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J Vet Sci. 2018 May 31;19(3):331-338. doi: 10.4142/jvs.2018.19.3.331.

Association between endotoxin levels in dust from indoor swine housing environments and the immune responses of pigs.

Author information

1
Department of Occupational Health, College of Bio-Medical Sciences, Daegu Catholic University, Gyeongsan 38430, Korea.
2
Technology Services Division, National Institute of Animal Science, Wanju 55365, Korea.
3
Dodram Pig Farmer's Cooperative, Veterinary Service Center, Daejeon 35352, Korea.
4
Department of Preventive Medicine, College of Medicine, The Catholic University of Korea, Seoul 06591, Korea.

Abstract

Indoor animal husbandry environments are inevitably contaminated with endotoxins. Endotoxin exposure is associated with various inflammatory illnesses in animals. This cross-sectional study evaluated the relationship between the degree of endotoxin exposure and the cellular and humoral immune profiles of fattening pigs. Blood samples were taken from the jugular vein of 47 pigs from ten pig farms in Korea. Whole blood cell counts and plasma immunoglobulin (Ig) classes were determined. Peripheral-blood mononuclear cells were stimulated in vitro with concanavalin A for 48 h, and cytokines released into culture supernatants were measured. The barns in which the pigs lived were assessed for endotoxin levels in the total and respirable dust by using the limulus amebocyte lysate kinetic QCL method. Low and high endotoxin exposures were defined as ≤ 30 and > 30 EU/m³, respectively. Compared to pigs with low endotoxin exposure (n = 19), highly exposed pigs (n = 28) had higher circulating neutrophil and lymphocyte (particularly B cells) counts, IgG and IgE levels, interferon-gamma (IFNγ) and interleukin (IL)-4 productions, and lower IgA levels and tumor necrosis factor-alpha (TNFα) production. The IL-4, IFNγ, and TNFα levels significantly correlated with endotoxin level and/or pig age. Constant exposure of pigs to high levels of airborne endotoxins can lead to aberrant immune profiles.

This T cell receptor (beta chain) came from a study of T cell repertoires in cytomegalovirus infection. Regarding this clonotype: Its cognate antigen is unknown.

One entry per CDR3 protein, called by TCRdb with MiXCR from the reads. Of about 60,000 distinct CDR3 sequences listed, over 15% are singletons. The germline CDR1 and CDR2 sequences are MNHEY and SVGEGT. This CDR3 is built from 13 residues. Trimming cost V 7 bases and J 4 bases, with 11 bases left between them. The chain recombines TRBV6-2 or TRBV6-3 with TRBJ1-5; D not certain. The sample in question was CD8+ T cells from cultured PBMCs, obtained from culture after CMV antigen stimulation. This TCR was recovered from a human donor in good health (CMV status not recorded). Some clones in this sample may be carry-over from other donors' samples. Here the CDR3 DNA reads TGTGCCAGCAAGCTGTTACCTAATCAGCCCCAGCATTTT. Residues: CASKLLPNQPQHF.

KEYWORDS:

cellular immunity; endotoxins; organic dust; swine

PMID:
29366303
PMCID:
PMC5974514
DOI:
10.4142/jvs.2018.19.3.331
[Indexed for MEDLINE]
Free PMC Article

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